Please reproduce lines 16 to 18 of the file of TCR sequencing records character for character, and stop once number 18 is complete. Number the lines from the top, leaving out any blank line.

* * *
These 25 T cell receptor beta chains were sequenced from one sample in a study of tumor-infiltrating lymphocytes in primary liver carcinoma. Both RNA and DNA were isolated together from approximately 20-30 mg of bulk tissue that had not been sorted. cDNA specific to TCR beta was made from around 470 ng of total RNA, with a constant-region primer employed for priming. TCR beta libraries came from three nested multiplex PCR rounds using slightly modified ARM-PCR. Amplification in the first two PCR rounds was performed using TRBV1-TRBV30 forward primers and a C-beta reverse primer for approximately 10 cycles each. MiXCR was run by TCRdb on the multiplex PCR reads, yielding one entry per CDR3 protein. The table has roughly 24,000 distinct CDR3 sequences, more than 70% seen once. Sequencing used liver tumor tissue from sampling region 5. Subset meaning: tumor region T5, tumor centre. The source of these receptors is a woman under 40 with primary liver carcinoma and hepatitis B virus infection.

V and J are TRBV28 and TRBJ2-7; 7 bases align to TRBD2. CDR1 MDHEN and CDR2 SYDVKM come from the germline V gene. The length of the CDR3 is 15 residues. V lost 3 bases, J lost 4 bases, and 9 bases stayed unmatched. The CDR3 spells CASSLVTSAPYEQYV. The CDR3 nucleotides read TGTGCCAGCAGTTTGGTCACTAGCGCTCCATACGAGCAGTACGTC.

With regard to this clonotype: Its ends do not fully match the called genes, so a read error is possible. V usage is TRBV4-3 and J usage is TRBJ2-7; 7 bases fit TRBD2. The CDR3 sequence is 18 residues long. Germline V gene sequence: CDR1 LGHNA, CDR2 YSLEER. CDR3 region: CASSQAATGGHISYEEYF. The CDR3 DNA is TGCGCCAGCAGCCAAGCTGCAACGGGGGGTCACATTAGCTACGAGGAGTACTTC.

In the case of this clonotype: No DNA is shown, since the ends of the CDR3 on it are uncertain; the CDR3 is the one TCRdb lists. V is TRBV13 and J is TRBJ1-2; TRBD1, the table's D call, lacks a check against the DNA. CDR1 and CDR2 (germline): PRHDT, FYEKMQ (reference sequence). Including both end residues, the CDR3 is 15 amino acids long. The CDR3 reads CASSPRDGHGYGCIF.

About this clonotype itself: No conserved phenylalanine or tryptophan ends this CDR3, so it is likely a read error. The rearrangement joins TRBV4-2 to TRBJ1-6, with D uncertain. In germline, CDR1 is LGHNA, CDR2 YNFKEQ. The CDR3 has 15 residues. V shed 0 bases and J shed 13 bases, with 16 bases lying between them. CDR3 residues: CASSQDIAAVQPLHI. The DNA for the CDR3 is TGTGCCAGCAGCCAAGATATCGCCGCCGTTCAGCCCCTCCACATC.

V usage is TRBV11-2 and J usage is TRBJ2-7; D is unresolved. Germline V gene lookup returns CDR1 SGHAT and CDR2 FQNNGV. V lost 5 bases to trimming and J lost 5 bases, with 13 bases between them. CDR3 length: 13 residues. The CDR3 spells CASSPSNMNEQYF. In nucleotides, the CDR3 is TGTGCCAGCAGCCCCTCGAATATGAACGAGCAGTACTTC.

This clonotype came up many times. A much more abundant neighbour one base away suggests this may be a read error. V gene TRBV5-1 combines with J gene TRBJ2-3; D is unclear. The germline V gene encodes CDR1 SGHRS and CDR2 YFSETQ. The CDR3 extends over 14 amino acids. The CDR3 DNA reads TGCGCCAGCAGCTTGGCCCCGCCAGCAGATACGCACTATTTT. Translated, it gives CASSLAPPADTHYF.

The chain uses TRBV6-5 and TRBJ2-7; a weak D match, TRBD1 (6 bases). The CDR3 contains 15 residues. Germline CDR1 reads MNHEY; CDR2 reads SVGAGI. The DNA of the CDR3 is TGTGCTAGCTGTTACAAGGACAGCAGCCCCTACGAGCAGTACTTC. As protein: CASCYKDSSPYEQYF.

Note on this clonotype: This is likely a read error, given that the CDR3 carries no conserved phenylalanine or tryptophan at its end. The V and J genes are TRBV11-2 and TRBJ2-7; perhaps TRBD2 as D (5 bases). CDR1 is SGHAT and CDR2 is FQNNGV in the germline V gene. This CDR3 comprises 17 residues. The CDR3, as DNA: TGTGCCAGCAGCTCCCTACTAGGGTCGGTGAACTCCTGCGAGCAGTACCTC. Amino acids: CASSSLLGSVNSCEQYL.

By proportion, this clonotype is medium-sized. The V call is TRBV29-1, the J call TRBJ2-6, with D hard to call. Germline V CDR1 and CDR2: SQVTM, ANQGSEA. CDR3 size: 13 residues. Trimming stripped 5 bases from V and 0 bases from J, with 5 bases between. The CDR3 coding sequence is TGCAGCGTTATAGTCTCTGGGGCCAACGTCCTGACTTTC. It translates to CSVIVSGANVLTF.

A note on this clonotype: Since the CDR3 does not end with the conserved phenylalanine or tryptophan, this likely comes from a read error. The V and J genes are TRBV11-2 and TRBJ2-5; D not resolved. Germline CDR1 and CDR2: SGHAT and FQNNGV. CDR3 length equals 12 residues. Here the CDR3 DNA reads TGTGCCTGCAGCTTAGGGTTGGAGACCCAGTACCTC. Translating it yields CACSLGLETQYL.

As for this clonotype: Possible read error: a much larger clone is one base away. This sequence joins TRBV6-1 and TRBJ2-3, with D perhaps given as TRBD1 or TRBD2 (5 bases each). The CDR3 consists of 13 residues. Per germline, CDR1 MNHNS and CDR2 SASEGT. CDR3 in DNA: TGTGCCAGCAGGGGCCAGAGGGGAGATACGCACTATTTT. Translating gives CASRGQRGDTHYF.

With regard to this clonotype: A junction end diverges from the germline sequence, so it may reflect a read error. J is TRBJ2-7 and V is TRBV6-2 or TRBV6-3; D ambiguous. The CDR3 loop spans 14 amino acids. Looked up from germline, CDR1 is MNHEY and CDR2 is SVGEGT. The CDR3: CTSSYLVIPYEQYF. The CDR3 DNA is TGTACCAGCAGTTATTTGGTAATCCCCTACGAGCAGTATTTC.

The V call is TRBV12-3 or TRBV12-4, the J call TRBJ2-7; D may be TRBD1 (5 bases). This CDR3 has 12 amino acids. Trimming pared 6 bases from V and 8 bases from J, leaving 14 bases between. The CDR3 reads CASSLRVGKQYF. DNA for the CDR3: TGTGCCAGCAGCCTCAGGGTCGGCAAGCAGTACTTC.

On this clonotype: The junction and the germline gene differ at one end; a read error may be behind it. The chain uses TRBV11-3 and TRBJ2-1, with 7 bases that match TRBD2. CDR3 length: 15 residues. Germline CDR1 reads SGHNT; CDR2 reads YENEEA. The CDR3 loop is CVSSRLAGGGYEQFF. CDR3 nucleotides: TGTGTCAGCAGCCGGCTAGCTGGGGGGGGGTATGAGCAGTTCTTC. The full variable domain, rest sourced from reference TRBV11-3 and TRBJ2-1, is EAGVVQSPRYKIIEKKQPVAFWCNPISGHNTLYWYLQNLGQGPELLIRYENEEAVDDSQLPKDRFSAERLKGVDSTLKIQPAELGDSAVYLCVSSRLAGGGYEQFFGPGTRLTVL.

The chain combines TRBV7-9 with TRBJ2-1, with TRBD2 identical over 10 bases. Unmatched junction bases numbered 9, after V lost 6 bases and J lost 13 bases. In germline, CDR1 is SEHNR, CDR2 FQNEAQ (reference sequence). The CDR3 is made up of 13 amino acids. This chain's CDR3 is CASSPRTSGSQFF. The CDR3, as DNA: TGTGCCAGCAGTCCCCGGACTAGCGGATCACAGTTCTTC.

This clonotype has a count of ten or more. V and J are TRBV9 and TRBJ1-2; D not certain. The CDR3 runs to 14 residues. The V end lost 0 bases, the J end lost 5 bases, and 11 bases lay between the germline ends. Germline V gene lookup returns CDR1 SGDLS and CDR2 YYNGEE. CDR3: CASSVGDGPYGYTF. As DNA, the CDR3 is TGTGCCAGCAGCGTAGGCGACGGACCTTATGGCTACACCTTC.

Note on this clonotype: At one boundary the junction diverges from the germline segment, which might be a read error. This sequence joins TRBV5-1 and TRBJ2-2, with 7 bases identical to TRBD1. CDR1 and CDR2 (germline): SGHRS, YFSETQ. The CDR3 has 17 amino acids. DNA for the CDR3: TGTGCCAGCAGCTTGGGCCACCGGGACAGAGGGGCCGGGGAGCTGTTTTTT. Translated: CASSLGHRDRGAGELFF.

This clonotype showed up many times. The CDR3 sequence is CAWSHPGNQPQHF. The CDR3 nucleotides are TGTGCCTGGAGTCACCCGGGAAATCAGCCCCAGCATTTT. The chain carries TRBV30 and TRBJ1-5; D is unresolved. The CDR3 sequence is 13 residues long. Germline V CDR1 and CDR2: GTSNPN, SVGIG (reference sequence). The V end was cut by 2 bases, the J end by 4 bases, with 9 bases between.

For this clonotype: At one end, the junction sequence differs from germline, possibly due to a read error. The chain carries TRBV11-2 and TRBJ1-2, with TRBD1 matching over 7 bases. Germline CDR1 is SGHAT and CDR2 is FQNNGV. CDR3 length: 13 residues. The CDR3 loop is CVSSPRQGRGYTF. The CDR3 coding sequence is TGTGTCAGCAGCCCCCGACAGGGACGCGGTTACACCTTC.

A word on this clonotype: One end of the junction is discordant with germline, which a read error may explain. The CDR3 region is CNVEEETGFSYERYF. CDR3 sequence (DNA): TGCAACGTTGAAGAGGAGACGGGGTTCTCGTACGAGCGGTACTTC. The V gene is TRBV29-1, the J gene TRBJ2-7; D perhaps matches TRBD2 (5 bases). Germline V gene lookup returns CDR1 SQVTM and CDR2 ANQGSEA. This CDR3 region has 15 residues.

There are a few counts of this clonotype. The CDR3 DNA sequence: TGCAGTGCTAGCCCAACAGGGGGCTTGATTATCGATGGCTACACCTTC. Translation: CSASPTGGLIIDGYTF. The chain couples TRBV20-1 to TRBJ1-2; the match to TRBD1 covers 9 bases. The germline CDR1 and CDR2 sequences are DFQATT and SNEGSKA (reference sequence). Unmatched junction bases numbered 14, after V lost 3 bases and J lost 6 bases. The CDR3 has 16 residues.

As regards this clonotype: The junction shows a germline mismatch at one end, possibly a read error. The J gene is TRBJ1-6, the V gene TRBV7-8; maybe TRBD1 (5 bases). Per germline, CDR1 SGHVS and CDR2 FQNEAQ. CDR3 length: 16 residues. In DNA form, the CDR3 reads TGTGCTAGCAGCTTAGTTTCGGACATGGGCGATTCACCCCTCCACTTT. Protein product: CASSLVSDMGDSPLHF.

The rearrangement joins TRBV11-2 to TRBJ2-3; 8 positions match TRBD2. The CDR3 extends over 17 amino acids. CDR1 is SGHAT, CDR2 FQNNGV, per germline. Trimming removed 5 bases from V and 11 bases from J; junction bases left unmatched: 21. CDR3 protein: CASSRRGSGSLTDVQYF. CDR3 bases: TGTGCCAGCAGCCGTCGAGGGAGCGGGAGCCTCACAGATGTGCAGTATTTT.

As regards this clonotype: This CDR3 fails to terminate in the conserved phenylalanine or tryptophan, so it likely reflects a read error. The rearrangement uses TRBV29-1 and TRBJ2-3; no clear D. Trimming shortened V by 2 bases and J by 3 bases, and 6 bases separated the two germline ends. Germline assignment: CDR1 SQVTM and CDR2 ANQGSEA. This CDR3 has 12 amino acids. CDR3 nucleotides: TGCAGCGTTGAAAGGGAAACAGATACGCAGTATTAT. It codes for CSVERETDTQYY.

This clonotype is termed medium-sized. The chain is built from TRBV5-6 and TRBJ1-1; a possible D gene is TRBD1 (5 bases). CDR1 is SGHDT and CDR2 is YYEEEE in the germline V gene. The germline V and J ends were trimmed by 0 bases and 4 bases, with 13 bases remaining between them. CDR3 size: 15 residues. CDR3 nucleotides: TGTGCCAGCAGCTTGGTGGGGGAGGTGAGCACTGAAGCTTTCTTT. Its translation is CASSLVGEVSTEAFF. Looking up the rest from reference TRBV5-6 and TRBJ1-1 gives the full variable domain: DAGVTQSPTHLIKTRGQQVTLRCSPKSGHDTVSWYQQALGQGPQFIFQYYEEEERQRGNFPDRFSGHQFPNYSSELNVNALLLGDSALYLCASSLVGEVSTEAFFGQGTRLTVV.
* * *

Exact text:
The chain combines TRBV7-9 with TRBJ2-1, with TRBD2 identical over 10 bases. Unmatched junction bases numbered 9, after V lost 6 bases and J lost 13 bases. In germline, CDR1 is SEHNR, CDR2 FQNEAQ (reference sequence). The CDR3 is made up of 13 amino acids. This chain's CDR3 is CASSPRTSGSQFF. The CDR3, as DNA: TGTGCCAGCAGTCCCCGGACTAGCGGATCACAGTTCTTC.

This clonotype has a count of ten or more. V and J are TRBV9 and TRBJ1-2; D not certain. The CDR3 runs to 14 residues. The V end lost 0 bases, the J end lost 5 bases, and 11 bases lay between the germline ends. Germline V gene lookup returns CDR1 SGDLS and CDR2 YYNGEE. CDR3: CASSVGDGPYGYTF. As DNA, the CDR3 is TGTGCCAGCAGCGTAGGCGACGGACCTTATGGCTACACCTTC.

Note on this clonotype: At one boundary the junction diverges from the germline segment, which might be a read error. This sequence joins TRBV5-1 and TRBJ2-2, with 7 bases identical to TRBD1. CDR1 and CDR2 (germline): SGHRS, YFSETQ. The CDR3 has 17 amino acids. DNA for the CDR3: TGTGCCAGCAGCTTGGGCCACCGGGACAGAGGGGCCGGGGAGCTGTTTTTT. Translated: CASSLGHRDRGAGELFF.